The rotation of the support plate 17 therefore produces an attenuation field of view 47 that is greater than the attenuation field of view 35 produced by the apparatus in FIG. 2. Depending on the specific location of the radiation source 40, the field of view can correspond to or exceed a standard emission imaging field of view. In one particular example, corresponding to the apparatus described in FIGS. 1 and 2, the attenuation field of view can even exceed the imaging field of view 18.

If the field of view produced by the radiation source in FIG. 2 or the radiation source 40 in FIG. 3 is still insufficient, it is possible to add an auxiliary radiation source as, for example, at one edge of a head 13 directed to a section 51 of the detectors 12. This produces a narrow attenuation radiation beam 52 that can cover, for example, the annular area between the attenuation field of view 35 and the emission field of view 18. Alternatively, when applied at FIG. 2 this can increase is from the attenuation field of view 35 to the attenuation field of view 47.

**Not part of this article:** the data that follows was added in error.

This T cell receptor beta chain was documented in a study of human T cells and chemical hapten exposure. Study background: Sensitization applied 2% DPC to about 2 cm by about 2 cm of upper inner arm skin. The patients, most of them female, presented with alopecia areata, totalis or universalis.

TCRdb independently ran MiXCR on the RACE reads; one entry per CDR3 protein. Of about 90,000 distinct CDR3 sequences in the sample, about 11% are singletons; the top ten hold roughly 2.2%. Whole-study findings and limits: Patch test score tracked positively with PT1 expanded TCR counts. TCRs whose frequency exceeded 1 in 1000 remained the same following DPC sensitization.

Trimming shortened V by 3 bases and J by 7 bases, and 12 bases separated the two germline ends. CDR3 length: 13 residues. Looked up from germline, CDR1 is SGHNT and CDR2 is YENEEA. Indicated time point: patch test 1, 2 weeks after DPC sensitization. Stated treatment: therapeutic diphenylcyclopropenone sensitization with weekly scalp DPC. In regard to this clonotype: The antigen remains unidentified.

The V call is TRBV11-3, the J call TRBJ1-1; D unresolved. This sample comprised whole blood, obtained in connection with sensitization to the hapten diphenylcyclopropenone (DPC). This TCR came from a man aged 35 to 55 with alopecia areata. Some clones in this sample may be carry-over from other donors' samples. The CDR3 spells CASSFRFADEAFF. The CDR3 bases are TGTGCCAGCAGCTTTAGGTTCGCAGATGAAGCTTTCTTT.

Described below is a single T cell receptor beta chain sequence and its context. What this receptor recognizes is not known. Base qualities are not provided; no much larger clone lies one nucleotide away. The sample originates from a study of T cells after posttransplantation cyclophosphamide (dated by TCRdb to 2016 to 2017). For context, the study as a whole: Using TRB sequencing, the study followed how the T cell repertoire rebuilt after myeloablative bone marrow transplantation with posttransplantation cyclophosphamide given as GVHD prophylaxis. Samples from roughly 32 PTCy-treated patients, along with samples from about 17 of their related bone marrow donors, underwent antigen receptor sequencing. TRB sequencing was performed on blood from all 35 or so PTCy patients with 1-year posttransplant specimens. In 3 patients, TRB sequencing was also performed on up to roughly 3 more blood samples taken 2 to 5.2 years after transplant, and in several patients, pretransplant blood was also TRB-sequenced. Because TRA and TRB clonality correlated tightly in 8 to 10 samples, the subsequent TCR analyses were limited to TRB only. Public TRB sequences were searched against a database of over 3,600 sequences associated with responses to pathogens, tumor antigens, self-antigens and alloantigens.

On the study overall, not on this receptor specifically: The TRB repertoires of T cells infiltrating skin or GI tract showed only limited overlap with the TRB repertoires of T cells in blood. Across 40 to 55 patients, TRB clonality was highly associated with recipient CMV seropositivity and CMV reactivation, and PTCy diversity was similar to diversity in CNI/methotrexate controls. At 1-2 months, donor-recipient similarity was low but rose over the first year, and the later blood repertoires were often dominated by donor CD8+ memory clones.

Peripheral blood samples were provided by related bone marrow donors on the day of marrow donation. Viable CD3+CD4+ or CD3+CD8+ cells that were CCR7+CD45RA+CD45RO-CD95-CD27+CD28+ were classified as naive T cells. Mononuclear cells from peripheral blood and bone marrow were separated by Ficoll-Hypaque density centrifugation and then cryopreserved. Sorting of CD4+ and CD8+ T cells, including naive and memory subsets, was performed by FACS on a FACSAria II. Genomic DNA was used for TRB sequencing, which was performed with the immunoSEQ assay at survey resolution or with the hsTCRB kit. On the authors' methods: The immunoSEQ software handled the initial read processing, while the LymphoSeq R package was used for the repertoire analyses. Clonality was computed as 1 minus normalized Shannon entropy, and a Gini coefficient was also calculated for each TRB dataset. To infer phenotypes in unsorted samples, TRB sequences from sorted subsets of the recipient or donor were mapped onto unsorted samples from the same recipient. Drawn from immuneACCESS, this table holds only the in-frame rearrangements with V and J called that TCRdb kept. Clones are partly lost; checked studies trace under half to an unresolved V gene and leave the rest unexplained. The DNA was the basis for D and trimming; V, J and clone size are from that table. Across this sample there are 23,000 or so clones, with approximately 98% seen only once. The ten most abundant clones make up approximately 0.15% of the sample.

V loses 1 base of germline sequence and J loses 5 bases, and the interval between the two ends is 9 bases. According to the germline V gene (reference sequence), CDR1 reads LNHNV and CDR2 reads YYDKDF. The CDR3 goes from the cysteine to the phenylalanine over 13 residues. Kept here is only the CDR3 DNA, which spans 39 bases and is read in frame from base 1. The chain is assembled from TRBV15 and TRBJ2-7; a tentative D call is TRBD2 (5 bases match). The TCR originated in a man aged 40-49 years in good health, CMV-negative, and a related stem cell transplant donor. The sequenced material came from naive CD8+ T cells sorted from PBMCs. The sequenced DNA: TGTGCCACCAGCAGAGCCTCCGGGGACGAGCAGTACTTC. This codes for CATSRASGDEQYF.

As previously indicated, the detector heads 11, 12 and 13 could be constructed with dual energy photon detectors to obtain the emission scan and attenuation scan information simultaneously. Alternatively, the emission scan could be obtained utilizing detector heads 11, 12 and 13 and then the attenuation scan could be obtained using the radiation source 31 or 40 and the detector 11 and radiation source 50 and detector head 12 immediately after the emission data were obtained. Finally the detector 11 may or may not include a special collimator such as collimator 41 shown in FIG. 3 depending on the degree of scatter that might be encountered.

This invention has been disclosed in terms of certain embodiments. It will be apparent that many modifications can be made to the disclosed apparatus without departing from the invention. For example, each of the radiation sources may also include a source collimator to assist in defining a radiation fan. In addition each of the figures depicts an attenuation source used in a SPECT imaging apparatus characterized by three discrete heads. It will also be apparent that the attenuation source is equally applicable to radionuclide emission imaging apparatus including continuous detector rings. Therefore, it is the intent of the appended claims to cover all such variations and modifications as come within the true spirit and scope of this invention.

Patent Citations
Cited PatentFiling datePublication dateApplicantTitle